Assaf Gruber


Assaf Gruber

Work from his oeuvre.

“There’s a scene in the 1988 film Cocktail where big-dreaming bartender Brian Flanagan, played by Tom Cruise, is sitting with the table-bussing artist Jordan Mooney, played by Elisabeth Shue, in an idyllic Jamaican setting. Flanagan picks up a drink umbrella and muses, ‘You know there’s a guy who makes these. The guy’s a millionaire.’ ‘What about the guy who makes these?’ Mooney asks, picking up an ashtray. ‘And what about these plastic things on the end of laces?’ queries Flanagan. ‘It’s probably got one of those weird names, too, like, erm, ‘‘flugelbinder’’,’ Mooney shoots back. ‘We sit here, surrounded by millionaires,’ Flanagan rues. ‘You rack your brains day and night trying to come up with a money-making scheme and some guy corners the flugelbinder market.’

This clip is #41 in an ongoing project by Assaf Gruber, ‘Studies in Sculpture’, which he began in 2004. The series is an expanding archive of scenes from famous movies – mainly American, mainly from the late 1980s – that Gruber recalls watching as a child growing up in Tel Aviv. Each clip contains an unintended reference to art-making in general or sculpture specifically – the artist’s primary medium. The project forms a kind of visual dictionary; a compendium of key scenes, pithy mantras and unintentional moments of artistic lucidity from Hollywood stars, which the artist then shows in varying compilations. We see exaggerated versions of various performance-art clichés: Arnold Schwarzenegger lifts a car to a 45-degree angle to turn off an alarm in Twins (1988); Roseanne Barr deftly rigs up incendiary devices to burn down her philandering husband’s house in She-Devil (1989); Michael Douglas crazily saws off the heels of his wife’s stilettos in The War of the Roses (1989). These scenes are funny, but not just. The can-do capitalism and go-get-’em attitude of the era – Flanagan’s quest for his own bar, Cocktails & Dreams, for example – acts as a cautionary counterpoint to Gruber’s witty research. Gruber is interested in what it means for an artist to ‘make work’. This line of enquiry is about negotiating the intransigent politics that a young artist finds himself caught up in, as an entrepreneur and producer on the one hand, a researcher and student on the other. Artists, just like Flanagan, are searching for their flugelbinder moment.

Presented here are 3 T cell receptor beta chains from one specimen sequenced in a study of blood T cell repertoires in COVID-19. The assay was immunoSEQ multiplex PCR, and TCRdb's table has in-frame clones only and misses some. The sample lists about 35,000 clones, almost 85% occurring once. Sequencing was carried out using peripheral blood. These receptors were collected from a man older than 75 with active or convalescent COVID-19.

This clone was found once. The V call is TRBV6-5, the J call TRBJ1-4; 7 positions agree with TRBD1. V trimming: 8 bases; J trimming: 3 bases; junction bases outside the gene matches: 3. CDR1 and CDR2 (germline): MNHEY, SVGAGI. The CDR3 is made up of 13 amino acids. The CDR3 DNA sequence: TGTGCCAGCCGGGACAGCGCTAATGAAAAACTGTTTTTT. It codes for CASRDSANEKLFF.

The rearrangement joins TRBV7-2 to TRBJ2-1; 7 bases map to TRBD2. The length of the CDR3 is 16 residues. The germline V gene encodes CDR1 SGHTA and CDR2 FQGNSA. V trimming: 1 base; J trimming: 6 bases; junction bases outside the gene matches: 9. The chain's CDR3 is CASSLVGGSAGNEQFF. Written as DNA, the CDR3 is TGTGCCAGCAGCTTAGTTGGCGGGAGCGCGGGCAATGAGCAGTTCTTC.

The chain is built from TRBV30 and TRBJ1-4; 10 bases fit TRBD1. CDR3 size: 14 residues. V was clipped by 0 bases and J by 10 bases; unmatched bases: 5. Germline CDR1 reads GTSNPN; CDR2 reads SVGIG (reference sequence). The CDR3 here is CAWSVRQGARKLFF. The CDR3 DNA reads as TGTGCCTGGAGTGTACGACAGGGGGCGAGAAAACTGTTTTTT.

Though he considers himself a sculptor, Gruber’s interest in objects is influenced by elements borrowed from performance. As in ‘Studies in Sculpture’, video clips, GIFS and their gestures and movements play an integral role. Clips are embedded in his sculptures or function as sculptures themselves, often presented on plinths. The gif as readymade brings both depth of cultural meaning and breadth of context: its register and function is by now familiar but, at the same time, stripped of a narrative outside of the highlighted moment, its endless repetition allows for concentrated reflection.” – Paul Teasdale, Frieze Magazine

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